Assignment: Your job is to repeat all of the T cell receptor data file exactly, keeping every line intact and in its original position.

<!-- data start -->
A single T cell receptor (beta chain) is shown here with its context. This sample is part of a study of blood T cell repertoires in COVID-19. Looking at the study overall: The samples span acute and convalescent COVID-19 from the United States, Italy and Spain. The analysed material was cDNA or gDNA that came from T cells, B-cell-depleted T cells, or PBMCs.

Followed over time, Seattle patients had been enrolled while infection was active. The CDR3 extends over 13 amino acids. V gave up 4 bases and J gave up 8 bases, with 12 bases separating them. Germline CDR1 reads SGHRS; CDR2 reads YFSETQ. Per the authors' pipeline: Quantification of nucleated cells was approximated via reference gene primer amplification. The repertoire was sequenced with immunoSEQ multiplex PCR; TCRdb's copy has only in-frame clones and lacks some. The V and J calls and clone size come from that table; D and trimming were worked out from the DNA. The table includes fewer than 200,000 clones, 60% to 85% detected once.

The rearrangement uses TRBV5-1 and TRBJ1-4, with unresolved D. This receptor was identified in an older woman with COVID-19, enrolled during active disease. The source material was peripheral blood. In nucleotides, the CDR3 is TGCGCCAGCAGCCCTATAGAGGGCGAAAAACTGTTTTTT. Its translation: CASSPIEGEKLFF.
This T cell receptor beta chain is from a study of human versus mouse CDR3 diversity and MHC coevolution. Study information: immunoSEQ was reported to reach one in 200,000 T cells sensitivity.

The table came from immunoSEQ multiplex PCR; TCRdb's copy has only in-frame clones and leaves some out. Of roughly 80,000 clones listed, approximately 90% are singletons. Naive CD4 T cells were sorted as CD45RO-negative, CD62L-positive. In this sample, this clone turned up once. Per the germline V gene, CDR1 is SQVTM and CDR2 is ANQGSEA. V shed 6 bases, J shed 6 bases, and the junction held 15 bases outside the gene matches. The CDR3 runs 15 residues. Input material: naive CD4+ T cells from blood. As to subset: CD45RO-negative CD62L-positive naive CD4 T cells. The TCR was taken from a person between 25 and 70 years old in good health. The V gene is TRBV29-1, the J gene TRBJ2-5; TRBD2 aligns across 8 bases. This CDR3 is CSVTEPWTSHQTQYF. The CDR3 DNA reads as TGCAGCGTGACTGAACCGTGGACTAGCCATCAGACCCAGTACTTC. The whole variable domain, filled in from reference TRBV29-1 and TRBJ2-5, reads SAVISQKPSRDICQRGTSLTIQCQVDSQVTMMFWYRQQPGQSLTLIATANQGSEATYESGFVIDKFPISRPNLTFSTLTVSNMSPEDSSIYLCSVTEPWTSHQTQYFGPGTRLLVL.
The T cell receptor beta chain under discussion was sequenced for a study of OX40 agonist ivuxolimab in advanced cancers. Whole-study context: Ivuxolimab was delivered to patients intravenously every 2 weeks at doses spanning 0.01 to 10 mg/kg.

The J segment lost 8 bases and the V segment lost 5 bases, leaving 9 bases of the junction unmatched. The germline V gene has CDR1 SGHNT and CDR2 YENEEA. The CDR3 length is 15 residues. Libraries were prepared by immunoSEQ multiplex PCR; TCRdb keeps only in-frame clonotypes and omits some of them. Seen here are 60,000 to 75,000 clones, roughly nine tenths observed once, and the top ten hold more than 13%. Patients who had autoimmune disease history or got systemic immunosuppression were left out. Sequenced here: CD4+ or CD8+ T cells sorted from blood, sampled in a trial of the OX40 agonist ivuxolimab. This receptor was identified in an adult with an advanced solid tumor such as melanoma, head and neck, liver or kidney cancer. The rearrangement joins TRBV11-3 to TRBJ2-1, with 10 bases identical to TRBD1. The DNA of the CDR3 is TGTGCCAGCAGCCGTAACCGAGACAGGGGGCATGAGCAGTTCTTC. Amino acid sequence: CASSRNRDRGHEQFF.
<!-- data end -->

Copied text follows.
A single T cell receptor (beta chain) is shown here with its context. This sample is part of a study of blood T cell repertoires in COVID-19. Looking at the study overall: The samples span acute and convalescent COVID-19 from the United States, Italy and Spain. The analysed material was cDNA or gDNA that came from T cells, B-cell-depleted T cells, or PBMCs.

Followed over time, Seattle patients had been enrolled while infection was active. The CDR3 extends over 13 amino acids. V gave up 4 bases and J gave up 8 bases, with 12 bases separating them. Germline CDR1 reads SGHRS; CDR2 reads YFSETQ. Per the authors' pipeline: Quantification of nucleated cells was approximated via reference gene primer amplification. The repertoire was sequenced with immunoSEQ multiplex PCR; TCRdb's copy has only in-frame clones and lacks some. The V and J calls and clone size come from that table; D and trimming were worked out from the DNA. The table includes fewer than 200,000 clones, 60% to 85% detected once.

The rearrangement uses TRBV5-1 and TRBJ1-4, with unresolved D. This receptor was identified in an older woman with COVID-19, enrolled during active disease. The source material was peripheral blood. In nucleotides, the CDR3 is TGCGCCAGCAGCCCTATAGAGGGCGAAAAACTGTTTTTT. Its translation: CASSPIEGEKLFF.
This T cell receptor beta chain is from a study of human versus mouse CDR3 diversity and MHC coevolution. Study information: immunoSEQ was reported to reach one in 200,000 T cells sensitivity.

The table came from immunoSEQ multiplex PCR; TCRdb's copy has only in-frame clones and leaves some out. Of roughly 80,000 clones listed, approximately 90% are singletons. Naive CD4 T cells were sorted as CD45RO-negative, CD62L-positive. In this sample, this clone turned up once. Per the germline V gene, CDR1 is SQVTM and CDR2 is ANQGSEA. V shed 6 bases, J shed 6 bases, and the junction held 15 bases outside the gene matches. The CDR3 runs 15 residues. Input material: naive CD4+ T cells from blood. As to subset: CD45RO-negative CD62L-positive naive CD4 T cells. The TCR was taken from a person between 25 and 70 years old in good health. The V gene is TRBV29-1, the J gene TRBJ2-5; TRBD2 aligns across 8 bases. This CDR3 is CSVTEPWTSHQTQYF. The CDR3 DNA reads as TGCAGCGTGACTGAACCGTGGACTAGCCATCAGACCCAGTACTTC. The whole variable domain, filled in from reference TRBV29-1 and TRBJ2-5, reads SAVISQKPSRDICQRGTSLTIQCQVDSQVTMMFWYRQQPGQSLTLIATANQGSEATYESGFVIDKFPISRPNLTFSTLTVSNMSPEDSSIYLCSVTEPWTSHQTQYFGPGTRLLVL.
The T cell receptor beta chain under discussion was sequenced for a study of OX40 agonist ivuxolimab in advanced cancers. Whole-study context: Ivuxolimab was delivered to patients intravenously every 2 weeks at doses spanning 0.01 to 10 mg/kg.

The J segment lost 8 bases and the V segment lost 5 bases, leaving 9 bases of the junction unmatched. The germline V gene has CDR1 SGHNT and CDR2 YENEEA. The CDR3 length is 15 residues. Libraries were prepared by immunoSEQ multiplex PCR; TCRdb keeps only in-frame clonotypes and omits some of them. Seen here are 60,000 to 75,000 clones, roughly nine tenths observed once, and the top ten hold more than 13%. Patients who had autoimmune disease history or got systemic immunosuppression were left out. Sequenced here: CD4+ or CD8+ T cells sorted from blood, sampled in a trial of the OX40 agonist ivuxolimab. This receptor was identified in an adult with an advanced solid tumor such as melanoma, head and neck, liver or kidney cancer. The rearrangement joins TRBV11-3 to TRBJ2-1, with 10 bases identical to TRBD1. The DNA of the CDR3 is TGTGCCAGCAGCCGTAACCGAGACAGGGGGCATGAGCAGTTCTTC. Amino acid sequence: CASSRNRDRGHEQFF.